Another day, another sitting Louisiana state legislator switches from Democrat to Republican. It’s not that rare; in the past half-century, as the state began its slow, delayed, and ultimately successful turn to conservatism, 37 of these have happened.
But the speed of three in the past month has gotten some in the media to wonder whether that ought to be permitted.
Even with the relative commonality of switching in the state’s recent political history, it’s no big surprise that the three involved, state Rep. Jim Fannin and state Sens. Elbert Guillory and Rick Ward, made the move. While Ward has been around only two years and has averaged just under 50 on the Louisiana Legislative Log’s voting index, where a score of 100 reveals all votes on legislation as conservative or reformist and his was above the Democrat average but below the Republicans’, the other two’s showed they had voted more conservative/reform than almost all Democrats and above the GOP average during their times in office. Ward may have more another higher office in mind than reelection, however.
After Ward’s, which gave Republicans a two-thirds/supermajority advantage in the Senate, at least one media outlet asked vox populi about whether state legislators in office should have to have to win an election under their new label to stay in office. There is precedence for elected officials to resign voluntarily and run in a special election, but almost no state places any kind of restriction on the ability for officeholders to switch.
Recently, Florida did make a change in law that said within a year of qualifying to run for reelection an incumbent could do so only under the same recognized party label. However, that would stop switching only in the last year of a term and it’s uncertain whether in Louisiana such a law would not run afoul of a basic right enumerated in Art. I Sec. 3 of the Constitution that guarantees freedom of political affiliation.
Advocates hold out party labeling, even as it has become greatly reduced in its significance generally in terms of influence on voters’ decisions, as a sacred bond of trust between the elected and those who put someone in office. Thus, this breaking conveys new information about the officeholder and the electorate should get an immediate chance to reevaluate this person with a forced election. This also would discourage a form of opportunism claimed of these jumpers, who are said to adopt labels with an eye towards how it makes them appear electorally.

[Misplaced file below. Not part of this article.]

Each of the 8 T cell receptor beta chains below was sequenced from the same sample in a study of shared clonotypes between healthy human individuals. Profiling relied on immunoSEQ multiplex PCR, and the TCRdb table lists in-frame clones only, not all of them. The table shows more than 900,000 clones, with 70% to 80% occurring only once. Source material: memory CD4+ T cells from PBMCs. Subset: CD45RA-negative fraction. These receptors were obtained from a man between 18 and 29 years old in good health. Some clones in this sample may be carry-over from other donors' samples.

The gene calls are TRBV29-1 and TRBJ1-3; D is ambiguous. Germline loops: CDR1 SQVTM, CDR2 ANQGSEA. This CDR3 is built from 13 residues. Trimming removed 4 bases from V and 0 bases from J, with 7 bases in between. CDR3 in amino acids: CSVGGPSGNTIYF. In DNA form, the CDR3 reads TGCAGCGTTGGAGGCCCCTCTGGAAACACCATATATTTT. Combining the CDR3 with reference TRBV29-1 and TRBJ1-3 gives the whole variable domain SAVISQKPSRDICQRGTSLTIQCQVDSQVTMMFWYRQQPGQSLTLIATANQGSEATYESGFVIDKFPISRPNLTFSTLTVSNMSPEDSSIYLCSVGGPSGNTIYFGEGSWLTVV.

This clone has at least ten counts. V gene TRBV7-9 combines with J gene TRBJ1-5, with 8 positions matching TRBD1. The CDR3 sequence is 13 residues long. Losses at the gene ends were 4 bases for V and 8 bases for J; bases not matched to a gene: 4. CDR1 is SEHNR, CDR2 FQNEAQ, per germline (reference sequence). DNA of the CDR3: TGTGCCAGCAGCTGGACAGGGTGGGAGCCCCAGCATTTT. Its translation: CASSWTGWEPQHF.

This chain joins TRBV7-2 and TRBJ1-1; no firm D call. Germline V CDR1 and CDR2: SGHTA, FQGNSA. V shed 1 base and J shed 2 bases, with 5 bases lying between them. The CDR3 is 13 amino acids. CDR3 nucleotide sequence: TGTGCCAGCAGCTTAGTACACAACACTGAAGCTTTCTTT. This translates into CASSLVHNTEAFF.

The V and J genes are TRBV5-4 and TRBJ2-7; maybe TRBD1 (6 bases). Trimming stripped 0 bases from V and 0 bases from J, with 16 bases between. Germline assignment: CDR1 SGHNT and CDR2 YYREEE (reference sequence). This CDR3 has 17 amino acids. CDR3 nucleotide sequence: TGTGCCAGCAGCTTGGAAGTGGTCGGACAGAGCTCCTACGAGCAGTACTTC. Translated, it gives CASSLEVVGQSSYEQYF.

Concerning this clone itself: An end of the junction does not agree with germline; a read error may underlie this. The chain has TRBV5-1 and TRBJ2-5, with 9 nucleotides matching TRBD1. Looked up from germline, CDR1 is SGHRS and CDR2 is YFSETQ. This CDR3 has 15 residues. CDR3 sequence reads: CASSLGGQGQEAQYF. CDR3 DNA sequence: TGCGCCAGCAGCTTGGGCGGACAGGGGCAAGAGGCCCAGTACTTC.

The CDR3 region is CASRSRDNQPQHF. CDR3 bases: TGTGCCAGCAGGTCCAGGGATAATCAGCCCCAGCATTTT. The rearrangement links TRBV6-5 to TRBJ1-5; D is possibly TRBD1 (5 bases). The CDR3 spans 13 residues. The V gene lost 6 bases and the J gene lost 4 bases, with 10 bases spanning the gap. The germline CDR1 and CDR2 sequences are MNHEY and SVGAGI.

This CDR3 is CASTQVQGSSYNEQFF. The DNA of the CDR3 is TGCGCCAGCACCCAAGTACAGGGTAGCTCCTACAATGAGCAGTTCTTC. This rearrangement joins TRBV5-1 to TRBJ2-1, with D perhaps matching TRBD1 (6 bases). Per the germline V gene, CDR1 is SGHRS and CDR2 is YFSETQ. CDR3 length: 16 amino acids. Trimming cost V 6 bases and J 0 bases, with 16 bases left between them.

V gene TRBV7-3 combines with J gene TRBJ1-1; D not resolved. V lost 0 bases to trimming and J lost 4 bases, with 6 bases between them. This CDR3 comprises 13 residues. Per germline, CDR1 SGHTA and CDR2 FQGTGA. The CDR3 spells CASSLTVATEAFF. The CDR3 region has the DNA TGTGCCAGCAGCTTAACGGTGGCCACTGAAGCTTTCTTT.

Note, of course, how such explanations contradict each other; in the former instance, politicians switch away from a posture previously assumed to get elected and then adopt their true calling after they have the advantages of incumbency to stay in office, while in the latter case they switch because they need to create a posture that makes them more electable. Which is it, a switch is a sign you were fooling people to get elected, or that you’re trying to fool them now to get reelected?
This conceptual confusion about the meaning of switching also extends to the purported solution as such a law actually would reduce public accountability of elected officials. If faced with this kind of law, one that says you can’t switch unless it’s during qualification for the next regular term, officials would be discouraged from switching during a term and simply would act deceptively throughout, voting less often than in the past with the rest of their colleagues. That would hide information from voters – that they admit they are not what they once claimed and that they are deceptive in that sense – that becomes open and revealed by a switch for its use and evaluation at the next regular election.
And this view of betrayal additionally forgets that a solution already presents itself in Louisiana – use of a recall election. If enough voters feel cheated by a presumed untrustworthy turncoat, they can cue up one of those. That will cost extra taxpayer dollars, but it is better for the people of the affected jurisdiction to trigger that additional cost on themselves and/or the state instead of having it thrust upon them unwillingly through a required special election (which, again, likely would be avoided and subterfuge practiced instead by the officeholder).